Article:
It is well known that deficiencies in certain vitamins and minerals can lead to significant impairment of immune function and an increased susceptibility to infection that can be reversed by supplementation in deficient individuals. “However, it is unclear to what extent supplementation may aid in maintaining an optimal balance within the immune system in adequately nourished individuals.” As I discuss in my video, Kiwifruit for the Common Cold, researchers in New Zealand tried supplementing with whole kiwifruit. In a petri dish, gold kiwifruit puree appeared to boost natural killer cell activity in human blood and also boost the response to the tetanus vaccine. But, does the same thing that happens in a petri dish happen in people? In another study, researchers found that two immune-related sets of genes were upregulated by eating three kiwifruit a day. But, does that translate into actually helping us fight off infection? We didn’t know the answer until recently.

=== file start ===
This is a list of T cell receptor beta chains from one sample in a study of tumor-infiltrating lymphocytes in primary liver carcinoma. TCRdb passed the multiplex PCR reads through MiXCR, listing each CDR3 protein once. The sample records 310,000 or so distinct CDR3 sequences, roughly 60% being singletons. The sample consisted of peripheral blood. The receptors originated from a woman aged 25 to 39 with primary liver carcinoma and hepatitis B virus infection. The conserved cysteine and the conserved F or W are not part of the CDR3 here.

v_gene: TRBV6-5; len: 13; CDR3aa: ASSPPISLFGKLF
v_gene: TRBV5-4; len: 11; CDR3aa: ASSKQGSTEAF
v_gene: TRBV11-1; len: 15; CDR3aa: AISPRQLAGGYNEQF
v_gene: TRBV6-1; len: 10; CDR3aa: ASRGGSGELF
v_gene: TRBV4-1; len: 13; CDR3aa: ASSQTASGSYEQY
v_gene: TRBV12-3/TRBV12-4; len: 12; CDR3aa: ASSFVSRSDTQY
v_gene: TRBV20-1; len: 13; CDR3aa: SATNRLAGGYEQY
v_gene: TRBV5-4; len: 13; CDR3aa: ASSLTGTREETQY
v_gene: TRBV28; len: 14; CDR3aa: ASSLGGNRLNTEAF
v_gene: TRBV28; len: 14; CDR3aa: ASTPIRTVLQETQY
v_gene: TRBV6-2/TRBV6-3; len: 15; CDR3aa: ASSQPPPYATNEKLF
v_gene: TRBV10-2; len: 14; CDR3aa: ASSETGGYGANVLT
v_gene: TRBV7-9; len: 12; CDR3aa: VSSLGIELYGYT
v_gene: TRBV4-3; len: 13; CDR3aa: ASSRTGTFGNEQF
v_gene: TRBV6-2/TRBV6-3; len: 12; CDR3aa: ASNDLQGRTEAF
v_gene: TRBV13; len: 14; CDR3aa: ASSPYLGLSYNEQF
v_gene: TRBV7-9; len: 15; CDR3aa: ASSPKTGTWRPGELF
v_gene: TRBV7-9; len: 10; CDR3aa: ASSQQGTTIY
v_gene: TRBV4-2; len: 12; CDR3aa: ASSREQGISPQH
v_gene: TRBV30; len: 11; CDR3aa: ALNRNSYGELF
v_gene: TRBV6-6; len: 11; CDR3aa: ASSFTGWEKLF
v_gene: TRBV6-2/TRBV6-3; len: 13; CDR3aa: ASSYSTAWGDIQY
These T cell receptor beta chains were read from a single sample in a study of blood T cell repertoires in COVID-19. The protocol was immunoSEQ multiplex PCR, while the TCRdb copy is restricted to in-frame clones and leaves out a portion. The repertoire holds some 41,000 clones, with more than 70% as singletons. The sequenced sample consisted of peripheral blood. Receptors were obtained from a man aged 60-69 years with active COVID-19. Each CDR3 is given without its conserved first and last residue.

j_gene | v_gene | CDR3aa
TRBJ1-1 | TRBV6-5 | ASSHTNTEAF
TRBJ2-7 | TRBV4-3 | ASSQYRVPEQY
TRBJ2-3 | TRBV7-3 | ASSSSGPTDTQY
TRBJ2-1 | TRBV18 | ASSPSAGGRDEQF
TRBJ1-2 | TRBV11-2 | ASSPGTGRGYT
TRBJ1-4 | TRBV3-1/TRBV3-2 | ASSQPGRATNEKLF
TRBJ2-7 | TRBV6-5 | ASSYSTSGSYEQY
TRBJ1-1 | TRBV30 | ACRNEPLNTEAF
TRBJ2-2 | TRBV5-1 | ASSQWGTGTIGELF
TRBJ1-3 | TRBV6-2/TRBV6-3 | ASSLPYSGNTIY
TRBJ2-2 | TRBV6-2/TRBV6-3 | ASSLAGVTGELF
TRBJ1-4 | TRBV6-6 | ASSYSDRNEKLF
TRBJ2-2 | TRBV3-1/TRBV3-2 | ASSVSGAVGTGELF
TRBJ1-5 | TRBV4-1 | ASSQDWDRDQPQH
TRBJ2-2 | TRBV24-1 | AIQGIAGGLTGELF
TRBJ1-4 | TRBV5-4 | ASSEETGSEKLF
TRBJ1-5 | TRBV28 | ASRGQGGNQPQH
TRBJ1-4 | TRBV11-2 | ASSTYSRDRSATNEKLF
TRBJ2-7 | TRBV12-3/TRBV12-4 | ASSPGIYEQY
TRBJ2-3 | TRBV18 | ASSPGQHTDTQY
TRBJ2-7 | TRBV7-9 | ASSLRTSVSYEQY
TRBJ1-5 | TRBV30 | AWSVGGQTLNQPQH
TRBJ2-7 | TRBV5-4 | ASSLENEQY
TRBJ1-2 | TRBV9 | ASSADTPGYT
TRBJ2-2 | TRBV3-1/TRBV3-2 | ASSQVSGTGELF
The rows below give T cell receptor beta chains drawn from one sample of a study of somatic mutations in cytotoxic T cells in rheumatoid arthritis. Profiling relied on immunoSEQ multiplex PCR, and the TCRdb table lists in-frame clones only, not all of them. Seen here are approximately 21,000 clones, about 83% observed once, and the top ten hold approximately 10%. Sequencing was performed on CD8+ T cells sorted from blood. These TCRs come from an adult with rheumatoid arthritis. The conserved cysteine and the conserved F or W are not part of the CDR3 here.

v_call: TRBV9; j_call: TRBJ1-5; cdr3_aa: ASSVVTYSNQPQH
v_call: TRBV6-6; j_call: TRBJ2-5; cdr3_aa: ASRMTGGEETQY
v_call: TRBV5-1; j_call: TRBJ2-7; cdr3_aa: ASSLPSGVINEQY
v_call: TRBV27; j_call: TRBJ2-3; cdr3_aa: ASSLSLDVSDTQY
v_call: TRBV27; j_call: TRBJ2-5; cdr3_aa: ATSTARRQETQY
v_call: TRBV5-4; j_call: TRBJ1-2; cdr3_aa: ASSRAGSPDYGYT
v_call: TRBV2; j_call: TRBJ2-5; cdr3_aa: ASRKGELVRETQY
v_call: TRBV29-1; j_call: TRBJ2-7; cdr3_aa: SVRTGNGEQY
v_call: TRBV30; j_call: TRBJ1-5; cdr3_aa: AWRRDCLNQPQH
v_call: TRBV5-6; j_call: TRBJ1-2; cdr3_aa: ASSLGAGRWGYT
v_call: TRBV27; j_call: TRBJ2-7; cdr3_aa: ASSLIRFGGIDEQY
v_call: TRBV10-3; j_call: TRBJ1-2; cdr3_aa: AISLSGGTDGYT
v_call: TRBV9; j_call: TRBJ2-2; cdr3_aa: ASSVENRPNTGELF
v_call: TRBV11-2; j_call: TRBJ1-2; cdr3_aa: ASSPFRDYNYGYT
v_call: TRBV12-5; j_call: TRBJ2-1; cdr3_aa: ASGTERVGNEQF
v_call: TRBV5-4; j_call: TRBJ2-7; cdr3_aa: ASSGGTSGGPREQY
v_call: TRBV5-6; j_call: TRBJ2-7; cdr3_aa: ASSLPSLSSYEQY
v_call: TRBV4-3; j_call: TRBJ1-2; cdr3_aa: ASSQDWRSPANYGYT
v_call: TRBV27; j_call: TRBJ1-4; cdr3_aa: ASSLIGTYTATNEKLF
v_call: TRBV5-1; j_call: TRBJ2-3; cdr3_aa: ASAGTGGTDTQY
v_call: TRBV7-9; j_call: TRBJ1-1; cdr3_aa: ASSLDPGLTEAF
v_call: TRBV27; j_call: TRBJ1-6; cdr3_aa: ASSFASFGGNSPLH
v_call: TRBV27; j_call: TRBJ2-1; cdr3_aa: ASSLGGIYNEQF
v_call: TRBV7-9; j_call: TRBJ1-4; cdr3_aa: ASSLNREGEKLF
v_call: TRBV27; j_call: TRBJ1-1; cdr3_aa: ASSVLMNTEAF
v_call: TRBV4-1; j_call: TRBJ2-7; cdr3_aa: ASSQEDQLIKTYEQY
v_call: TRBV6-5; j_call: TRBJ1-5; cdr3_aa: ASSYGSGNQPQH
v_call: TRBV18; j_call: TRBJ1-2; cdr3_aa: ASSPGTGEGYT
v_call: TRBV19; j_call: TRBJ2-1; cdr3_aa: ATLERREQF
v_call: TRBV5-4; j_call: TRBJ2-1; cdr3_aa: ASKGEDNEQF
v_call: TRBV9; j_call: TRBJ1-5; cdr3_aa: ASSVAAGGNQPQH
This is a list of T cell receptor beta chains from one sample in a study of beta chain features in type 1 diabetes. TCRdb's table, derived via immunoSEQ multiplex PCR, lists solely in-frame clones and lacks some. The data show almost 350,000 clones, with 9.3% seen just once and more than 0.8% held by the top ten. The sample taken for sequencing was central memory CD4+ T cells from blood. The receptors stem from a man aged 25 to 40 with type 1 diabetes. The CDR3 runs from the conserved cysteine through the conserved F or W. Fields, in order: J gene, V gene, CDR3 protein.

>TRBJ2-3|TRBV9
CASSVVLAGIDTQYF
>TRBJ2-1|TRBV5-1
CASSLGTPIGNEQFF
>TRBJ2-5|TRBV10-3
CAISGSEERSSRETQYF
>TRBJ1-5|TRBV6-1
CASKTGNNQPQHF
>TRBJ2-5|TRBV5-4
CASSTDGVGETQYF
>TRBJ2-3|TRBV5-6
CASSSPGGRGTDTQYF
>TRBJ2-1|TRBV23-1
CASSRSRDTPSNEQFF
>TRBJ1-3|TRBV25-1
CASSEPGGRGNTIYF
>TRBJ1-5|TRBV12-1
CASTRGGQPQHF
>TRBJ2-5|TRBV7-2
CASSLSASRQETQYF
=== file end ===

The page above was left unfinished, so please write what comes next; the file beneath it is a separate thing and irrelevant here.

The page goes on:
Researchers in New Zealand found that the consumption of gold kiwifruit reduces the severity and duration of certain upper respiratory tract infection symptoms. Why study gold kiwifruits? The study was funded by the company that owns the patent to gold kiwifruits.

In the study, a few dozen elderly individuals were randomized into one or two groups, eating either two bananas a day or four kiwifruit a day for a month, and then switching. The next month, the banana group ate kiwis, and the kiwi group ate bananas. The rationale for providing banana as the “placebo” was to provide an alternative fruit that had relatively similar calories, but lower nutritional value.